A security researcher has proposed an unusual approach for protecting Internet of Things devices against Mirai-like threats. It’s not likely to see the light of day, either.
The challenge involved in securing millions of vulnerable home Internet of Things (IoT) devices like digital video recorders, routers, and IP cameras against threats like Mirai has prompted one security researcher to suggest a somewhat unusual approach to the problem.
Leo Linsky, a software engineer with network monitoring firm PacketSled, has released code on GitHub for a worm he developed that is capable of infiltrating IoT products protected only with default credentials and changing those weak passwords.
He describes this anti-worm worm as a nematode that is purely an academic research project and only intended to show proof-of-concept. “The idea is to show that devices can be patched by a worm that deletes itself after changing the password to something device-specific or random,” he wrote.
“Such a tool could theoretically could be used to reduce the attack surface,” he said, cautioning that the code be tested only in closed research environments.
The likelihood that Linksy’s code will actually be used to secure IoT systems protected only with default credentials is remote to non-existent.
“This is the cybersecurity equivalent of vigilante justice,” says Jonathan Sander, vice president of product strategy at Lieberman Software. “People love a vigilante while what they are doing works. The moment a vigilante does something wrong, however, the public tends to turn against them.”
He points to the issues that are sure to arise if the worm starts messing up and locking people out of their devices, or if a bad actor uses it to take over devices. “This person’s heart is in the right place. But that won’t save them if their actions go to a very bad place,” Sander says.
There are some practical issues as well that such behavior entails, says Scott Tenaglia, a security researcher for Invincea Labs, who recently exposed flaws in the Mirai malware that theoretically could be used by DDoS mitigation services to thwart the botnet.
“My immediate question is, how does the owner of the device know the new login credentials that the worm has set?” he says. “Locking the user out of a service on their own device without their knowledge for the sake of security sounds like a great example of why end users don’t like security people.”
And anyone using the code to remediate devices will likely be operating well outside the law, Tenaglia cautions.
“Vulnerability scanners – bots that look for security issues like weak credentials – would be a boon to home users and small businesses that lack the technical skills to actively manage their own security,” says Ofer Gayer, product manager at Imperva. Even so, they could violate laws and compromise personal privacy, he says.
The better approach is for users to take a more proactive role in securing their IoT devices: “Though a drudgery, the consequences of inaction should be enough to compel someone to spend a few hours on the task,” Gayer says.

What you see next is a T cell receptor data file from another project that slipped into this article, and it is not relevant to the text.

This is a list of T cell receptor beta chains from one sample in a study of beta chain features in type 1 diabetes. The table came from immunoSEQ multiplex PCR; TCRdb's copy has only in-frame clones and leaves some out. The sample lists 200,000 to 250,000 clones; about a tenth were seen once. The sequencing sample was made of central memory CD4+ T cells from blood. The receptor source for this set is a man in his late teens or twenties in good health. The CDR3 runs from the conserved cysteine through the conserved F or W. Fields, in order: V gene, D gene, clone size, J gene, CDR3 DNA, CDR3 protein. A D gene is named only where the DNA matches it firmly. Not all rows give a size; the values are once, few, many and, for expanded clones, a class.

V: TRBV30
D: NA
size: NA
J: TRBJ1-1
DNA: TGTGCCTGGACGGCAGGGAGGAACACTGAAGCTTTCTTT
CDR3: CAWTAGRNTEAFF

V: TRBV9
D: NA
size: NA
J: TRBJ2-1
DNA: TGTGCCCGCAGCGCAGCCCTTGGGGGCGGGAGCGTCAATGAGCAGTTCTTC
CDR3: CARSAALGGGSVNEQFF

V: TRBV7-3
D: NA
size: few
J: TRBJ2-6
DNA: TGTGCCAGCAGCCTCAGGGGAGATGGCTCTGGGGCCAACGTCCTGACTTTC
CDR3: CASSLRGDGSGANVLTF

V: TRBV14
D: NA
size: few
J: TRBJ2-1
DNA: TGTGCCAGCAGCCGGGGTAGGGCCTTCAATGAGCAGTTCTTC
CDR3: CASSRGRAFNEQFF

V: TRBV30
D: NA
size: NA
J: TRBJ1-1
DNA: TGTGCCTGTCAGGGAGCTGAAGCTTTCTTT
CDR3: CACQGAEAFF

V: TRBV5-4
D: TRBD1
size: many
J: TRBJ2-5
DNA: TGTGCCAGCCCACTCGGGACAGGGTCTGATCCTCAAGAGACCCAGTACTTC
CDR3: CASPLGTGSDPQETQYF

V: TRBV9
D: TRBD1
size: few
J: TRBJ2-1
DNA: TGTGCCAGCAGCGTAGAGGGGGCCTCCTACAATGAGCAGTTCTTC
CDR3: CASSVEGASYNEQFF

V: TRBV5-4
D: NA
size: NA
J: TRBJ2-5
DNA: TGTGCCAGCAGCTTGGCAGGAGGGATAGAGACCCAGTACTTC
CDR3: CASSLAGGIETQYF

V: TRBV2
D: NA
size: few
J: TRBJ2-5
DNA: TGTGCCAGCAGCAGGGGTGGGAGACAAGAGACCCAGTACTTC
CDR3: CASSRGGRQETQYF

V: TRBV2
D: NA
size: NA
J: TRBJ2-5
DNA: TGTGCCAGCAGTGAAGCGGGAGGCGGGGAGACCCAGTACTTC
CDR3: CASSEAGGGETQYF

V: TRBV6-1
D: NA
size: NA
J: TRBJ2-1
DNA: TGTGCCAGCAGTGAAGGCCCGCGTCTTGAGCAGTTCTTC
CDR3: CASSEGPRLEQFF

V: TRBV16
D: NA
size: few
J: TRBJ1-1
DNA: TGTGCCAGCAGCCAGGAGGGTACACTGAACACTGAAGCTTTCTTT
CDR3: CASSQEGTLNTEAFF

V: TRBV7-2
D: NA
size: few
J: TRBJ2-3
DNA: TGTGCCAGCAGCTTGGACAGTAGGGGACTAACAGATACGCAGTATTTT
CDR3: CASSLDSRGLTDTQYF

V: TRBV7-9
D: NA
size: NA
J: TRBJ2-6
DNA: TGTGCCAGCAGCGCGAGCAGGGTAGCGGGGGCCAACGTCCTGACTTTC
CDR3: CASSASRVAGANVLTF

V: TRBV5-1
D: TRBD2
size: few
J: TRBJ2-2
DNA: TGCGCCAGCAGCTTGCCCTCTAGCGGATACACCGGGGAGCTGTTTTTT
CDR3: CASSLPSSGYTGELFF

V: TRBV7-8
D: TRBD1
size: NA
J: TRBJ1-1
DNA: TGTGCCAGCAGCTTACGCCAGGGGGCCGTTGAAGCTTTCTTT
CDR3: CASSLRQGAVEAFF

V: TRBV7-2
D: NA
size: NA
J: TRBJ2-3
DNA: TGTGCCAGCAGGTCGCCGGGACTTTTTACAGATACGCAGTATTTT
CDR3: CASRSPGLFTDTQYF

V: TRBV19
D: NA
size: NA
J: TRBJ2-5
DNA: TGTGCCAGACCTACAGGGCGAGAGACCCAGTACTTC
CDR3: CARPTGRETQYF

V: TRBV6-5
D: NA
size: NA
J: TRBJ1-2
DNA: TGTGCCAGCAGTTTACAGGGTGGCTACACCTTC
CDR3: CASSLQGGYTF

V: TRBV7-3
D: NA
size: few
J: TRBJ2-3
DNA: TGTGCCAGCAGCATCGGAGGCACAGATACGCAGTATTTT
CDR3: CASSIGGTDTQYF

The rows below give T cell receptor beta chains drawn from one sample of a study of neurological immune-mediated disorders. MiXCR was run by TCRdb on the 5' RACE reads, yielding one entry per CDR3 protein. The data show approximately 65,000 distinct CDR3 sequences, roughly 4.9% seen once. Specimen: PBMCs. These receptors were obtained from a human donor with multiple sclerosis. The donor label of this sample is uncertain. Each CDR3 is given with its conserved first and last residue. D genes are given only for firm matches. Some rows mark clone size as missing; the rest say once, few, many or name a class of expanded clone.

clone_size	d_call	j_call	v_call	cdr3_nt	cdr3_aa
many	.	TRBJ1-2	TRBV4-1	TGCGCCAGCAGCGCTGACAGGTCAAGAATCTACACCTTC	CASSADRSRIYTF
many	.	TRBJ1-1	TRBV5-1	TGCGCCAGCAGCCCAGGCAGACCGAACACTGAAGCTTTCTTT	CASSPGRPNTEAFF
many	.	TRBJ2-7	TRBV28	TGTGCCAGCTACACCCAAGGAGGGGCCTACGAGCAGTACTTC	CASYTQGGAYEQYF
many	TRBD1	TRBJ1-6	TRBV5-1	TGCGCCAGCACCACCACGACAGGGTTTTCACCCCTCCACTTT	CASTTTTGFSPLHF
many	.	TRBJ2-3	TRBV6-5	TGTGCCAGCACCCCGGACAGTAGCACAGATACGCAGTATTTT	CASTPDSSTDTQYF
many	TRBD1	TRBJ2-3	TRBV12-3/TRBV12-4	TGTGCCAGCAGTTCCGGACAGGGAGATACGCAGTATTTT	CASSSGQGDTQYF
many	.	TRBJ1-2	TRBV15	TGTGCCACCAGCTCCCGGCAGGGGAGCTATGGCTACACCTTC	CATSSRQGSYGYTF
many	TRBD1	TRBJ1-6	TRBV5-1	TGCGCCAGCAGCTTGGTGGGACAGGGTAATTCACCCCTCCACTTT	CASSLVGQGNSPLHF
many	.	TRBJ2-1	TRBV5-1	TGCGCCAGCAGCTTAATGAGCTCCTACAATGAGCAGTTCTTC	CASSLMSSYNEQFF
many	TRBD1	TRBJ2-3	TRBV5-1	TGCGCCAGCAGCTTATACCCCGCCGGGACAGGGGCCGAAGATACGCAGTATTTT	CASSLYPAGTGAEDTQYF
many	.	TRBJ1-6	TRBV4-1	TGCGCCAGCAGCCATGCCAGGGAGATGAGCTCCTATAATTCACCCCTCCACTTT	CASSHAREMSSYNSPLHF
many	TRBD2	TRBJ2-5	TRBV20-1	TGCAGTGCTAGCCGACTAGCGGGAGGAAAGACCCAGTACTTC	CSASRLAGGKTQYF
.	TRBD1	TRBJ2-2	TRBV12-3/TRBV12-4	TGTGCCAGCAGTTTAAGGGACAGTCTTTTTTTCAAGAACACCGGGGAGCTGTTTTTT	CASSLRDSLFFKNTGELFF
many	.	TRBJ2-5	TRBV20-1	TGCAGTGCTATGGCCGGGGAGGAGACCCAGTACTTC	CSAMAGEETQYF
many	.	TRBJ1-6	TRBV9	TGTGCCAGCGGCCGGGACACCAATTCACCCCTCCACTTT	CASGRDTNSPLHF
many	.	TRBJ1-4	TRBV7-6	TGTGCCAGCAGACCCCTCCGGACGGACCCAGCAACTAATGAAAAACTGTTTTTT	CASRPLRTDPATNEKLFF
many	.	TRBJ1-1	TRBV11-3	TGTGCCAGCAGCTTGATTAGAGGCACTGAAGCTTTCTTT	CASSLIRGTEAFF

Linsky’s code is not the first time that someone has proposed a “do-gooder” worm capable of proactively fixing vulnerable IoT devices so they cannot be exploited by malware like Mirai.
Last year, Symantec blogged about a worm it dubbed Linux.Wifatch that compromised tens of thousands of home routers and other Internet-connected consumer products and applied patches on any security vulnerabilities that it discovered in them.
The worm was also designed to shut down telnet on devices it infected so other malware could not take advantage of the service to break into the system.
Linux.Wifatch included one module that appeared designed specifically to protect Dahua brand DVRs and CCTV systems by getting them to reboot once every week to flush out malware that might be running on them.
It even left messages on infiltrated systems informing the owners about shutting down telnet and urging them to implement strong passwords to prevent further compromise.
Such efforts appear to be the result of growing concerns over vulnerable IoT devices and the huge challenge involved in protecting them against malicious takeover and misuse.
A wave of distributed denial-of-service (DDoS) attacks on Domain Name Service provider Dyn that disrupted services at multiple major web properties including Twitter, Reddit, CNN, and others earlier this month hammered home just how effectively threat actors can use vulnerable IoT devices to cause widespread havoc.
In fact, the attacks on Dyn were the third in the last few weeks involving the use of Mirai—an IoT botnet compromised of tens of thousands of devices protected only with default usernames and passwords. That same botnet had been used to launch DDoS attacks that were magnitudes greater in size that anything seen before, against the KrebsOnSecurity website and on OVH, a French ISP.
Jai Vijayan is a seasoned technology reporter with over 20 years of experience in IT trade journalism. He was most recently a Senior Editor at Computerworld, where he covered information security and data privacy issues for the publication. Over the course of his 20-year … View Full Bio